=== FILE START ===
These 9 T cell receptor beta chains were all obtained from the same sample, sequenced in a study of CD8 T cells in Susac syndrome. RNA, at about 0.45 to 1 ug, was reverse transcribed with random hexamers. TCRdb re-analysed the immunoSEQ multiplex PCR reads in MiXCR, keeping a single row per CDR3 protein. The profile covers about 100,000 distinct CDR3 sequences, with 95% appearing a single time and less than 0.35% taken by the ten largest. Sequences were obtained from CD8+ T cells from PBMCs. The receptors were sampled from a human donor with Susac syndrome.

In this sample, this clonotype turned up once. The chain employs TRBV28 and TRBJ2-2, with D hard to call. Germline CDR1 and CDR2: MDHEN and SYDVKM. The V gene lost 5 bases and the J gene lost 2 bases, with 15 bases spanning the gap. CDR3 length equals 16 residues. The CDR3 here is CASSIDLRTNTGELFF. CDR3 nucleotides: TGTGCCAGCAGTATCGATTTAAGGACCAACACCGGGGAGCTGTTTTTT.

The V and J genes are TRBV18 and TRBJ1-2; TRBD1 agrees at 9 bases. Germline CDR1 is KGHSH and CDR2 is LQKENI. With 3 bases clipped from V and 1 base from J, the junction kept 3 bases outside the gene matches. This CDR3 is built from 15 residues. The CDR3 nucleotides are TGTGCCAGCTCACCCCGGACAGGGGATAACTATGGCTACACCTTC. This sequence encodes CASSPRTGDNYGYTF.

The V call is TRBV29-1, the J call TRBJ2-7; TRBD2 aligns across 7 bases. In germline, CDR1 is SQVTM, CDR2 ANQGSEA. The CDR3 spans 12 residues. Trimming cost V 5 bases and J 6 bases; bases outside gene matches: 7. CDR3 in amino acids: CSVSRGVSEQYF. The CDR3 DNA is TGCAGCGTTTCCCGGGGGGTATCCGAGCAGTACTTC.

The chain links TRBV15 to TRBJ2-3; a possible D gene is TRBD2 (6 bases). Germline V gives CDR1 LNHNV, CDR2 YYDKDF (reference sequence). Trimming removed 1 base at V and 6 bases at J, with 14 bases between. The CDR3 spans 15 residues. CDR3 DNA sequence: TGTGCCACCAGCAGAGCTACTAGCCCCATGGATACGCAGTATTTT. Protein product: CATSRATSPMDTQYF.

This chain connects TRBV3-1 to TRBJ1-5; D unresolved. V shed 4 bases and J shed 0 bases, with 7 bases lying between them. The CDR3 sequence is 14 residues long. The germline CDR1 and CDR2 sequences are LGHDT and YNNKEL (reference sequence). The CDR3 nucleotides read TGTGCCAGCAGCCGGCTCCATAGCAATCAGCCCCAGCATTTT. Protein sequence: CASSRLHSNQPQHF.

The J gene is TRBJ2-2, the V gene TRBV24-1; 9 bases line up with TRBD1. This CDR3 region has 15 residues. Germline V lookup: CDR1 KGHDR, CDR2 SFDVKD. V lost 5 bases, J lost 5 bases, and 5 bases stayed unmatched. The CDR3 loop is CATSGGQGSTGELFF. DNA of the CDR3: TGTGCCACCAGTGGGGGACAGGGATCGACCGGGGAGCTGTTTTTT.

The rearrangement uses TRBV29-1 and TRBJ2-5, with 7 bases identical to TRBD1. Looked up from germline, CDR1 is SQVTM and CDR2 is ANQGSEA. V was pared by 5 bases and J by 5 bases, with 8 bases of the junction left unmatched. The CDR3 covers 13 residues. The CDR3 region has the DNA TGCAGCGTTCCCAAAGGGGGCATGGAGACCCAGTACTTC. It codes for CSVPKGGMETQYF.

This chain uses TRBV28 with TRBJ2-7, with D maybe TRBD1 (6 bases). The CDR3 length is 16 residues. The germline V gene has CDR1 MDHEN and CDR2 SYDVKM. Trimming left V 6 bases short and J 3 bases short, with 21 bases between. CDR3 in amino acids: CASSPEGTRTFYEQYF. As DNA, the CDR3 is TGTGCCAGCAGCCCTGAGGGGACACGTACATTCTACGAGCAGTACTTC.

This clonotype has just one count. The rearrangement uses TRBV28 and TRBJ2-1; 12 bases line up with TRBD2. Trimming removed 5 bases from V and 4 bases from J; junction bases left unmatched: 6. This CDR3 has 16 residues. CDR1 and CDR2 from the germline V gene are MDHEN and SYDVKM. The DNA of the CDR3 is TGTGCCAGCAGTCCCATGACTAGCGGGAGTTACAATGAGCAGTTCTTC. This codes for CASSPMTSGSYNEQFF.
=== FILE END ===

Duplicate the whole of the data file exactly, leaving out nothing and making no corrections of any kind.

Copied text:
These 9 T cell receptor beta chains were all obtained from the same sample, sequenced in a study of CD8 T cells in Susac syndrome. RNA, at about 0.45 to 1 ug, was reverse transcribed with random hexamers. TCRdb re-analysed the immunoSEQ multiplex PCR reads in MiXCR, keeping a single row per CDR3 protein. The profile covers about 100,000 distinct CDR3 sequences, with 95% appearing a single time and less than 0.35% taken by the ten largest. Sequences were obtained from CD8+ T cells from PBMCs. The receptors were sampled from a human donor with Susac syndrome.

In this sample, this clonotype turned up once. The chain employs TRBV28 and TRBJ2-2, with D hard to call. Germline CDR1 and CDR2: MDHEN and SYDVKM. The V gene lost 5 bases and the J gene lost 2 bases, with 15 bases spanning the gap. CDR3 length equals 16 residues. The CDR3 here is CASSIDLRTNTGELFF. CDR3 nucleotides: TGTGCCAGCAGTATCGATTTAAGGACCAACACCGGGGAGCTGTTTTTT.

The V and J genes are TRBV18 and TRBJ1-2; TRBD1 agrees at 9 bases. Germline CDR1 is KGHSH and CDR2 is LQKENI. With 3 bases clipped from V and 1 base from J, the junction kept 3 bases outside the gene matches. This CDR3 is built from 15 residues. The CDR3 nucleotides are TGTGCCAGCTCACCCCGGACAGGGGATAACTATGGCTACACCTTC. This sequence encodes CASSPRTGDNYGYTF.

The V call is TRBV29-1, the J call TRBJ2-7; TRBD2 aligns across 7 bases. In germline, CDR1 is SQVTM, CDR2 ANQGSEA. The CDR3 spans 12 residues. Trimming cost V 5 bases and J 6 bases; bases outside gene matches: 7. CDR3 in amino acids: CSVSRGVSEQYF. The CDR3 DNA is TGCAGCGTTTCCCGGGGGGTATCCGAGCAGTACTTC.

The chain links TRBV15 to TRBJ2-3; a possible D gene is TRBD2 (6 bases). Germline V gives CDR1 LNHNV, CDR2 YYDKDF (reference sequence). Trimming removed 1 base at V and 6 bases at J, with 14 bases between. The CDR3 spans 15 residues. CDR3 DNA sequence: TGTGCCACCAGCAGAGCTACTAGCCCCATGGATACGCAGTATTTT. Protein product: CATSRATSPMDTQYF.

This chain connects TRBV3-1 to TRBJ1-5; D unresolved. V shed 4 bases and J shed 0 bases, with 7 bases lying between them. The CDR3 sequence is 14 residues long. The germline CDR1 and CDR2 sequences are LGHDT and YNNKEL (reference sequence). The CDR3 nucleotides read TGTGCCAGCAGCCGGCTCCATAGCAATCAGCCCCAGCATTTT. Protein sequence: CASSRLHSNQPQHF.

The J gene is TRBJ2-2, the V gene TRBV24-1; 9 bases line up with TRBD1. This CDR3 region has 15 residues. Germline V lookup: CDR1 KGHDR, CDR2 SFDVKD. V lost 5 bases, J lost 5 bases, and 5 bases stayed unmatched. The CDR3 loop is CATSGGQGSTGELFF. DNA of the CDR3: TGTGCCACCAGTGGGGGACAGGGATCGACCGGGGAGCTGTTTTTT.

The rearrangement uses TRBV29-1 and TRBJ2-5, with 7 bases identical to TRBD1. Looked up from germline, CDR1 is SQVTM and CDR2 is ANQGSEA. V was pared by 5 bases and J by 5 bases, with 8 bases of the junction left unmatched. The CDR3 covers 13 residues. The CDR3 region has the DNA TGCAGCGTTCCCAAAGGGGGCATGGAGACCCAGTACTTC. It codes for CSVPKGGMETQYF.

This chain uses TRBV28 with TRBJ2-7, with D maybe TRBD1 (6 bases). The CDR3 length is 16 residues. The germline V gene has CDR1 MDHEN and CDR2 SYDVKM. Trimming left V 6 bases short and J 3 bases short, with 21 bases between. CDR3 in amino acids: CASSPEGTRTFYEQYF. As DNA, the CDR3 is TGTGCCAGCAGCCCTGAGGGGACACGTACATTCTACGAGCAGTACTTC.

This clonotype has just one count. The rearrangement uses TRBV28 and TRBJ2-1; 12 bases line up with TRBD2. Trimming removed 5 bases from V and 4 bases from J; junction bases left unmatched: 6. This CDR3 has 16 residues. CDR1 and CDR2 from the germline V gene are MDHEN and SYDVKM. The DNA of the CDR3 is TGTGCCAGCAGTCCCATGACTAGCGGGAGTTACAATGAGCAGTTCTTC. This codes for CASSPMTSGSYNEQFF.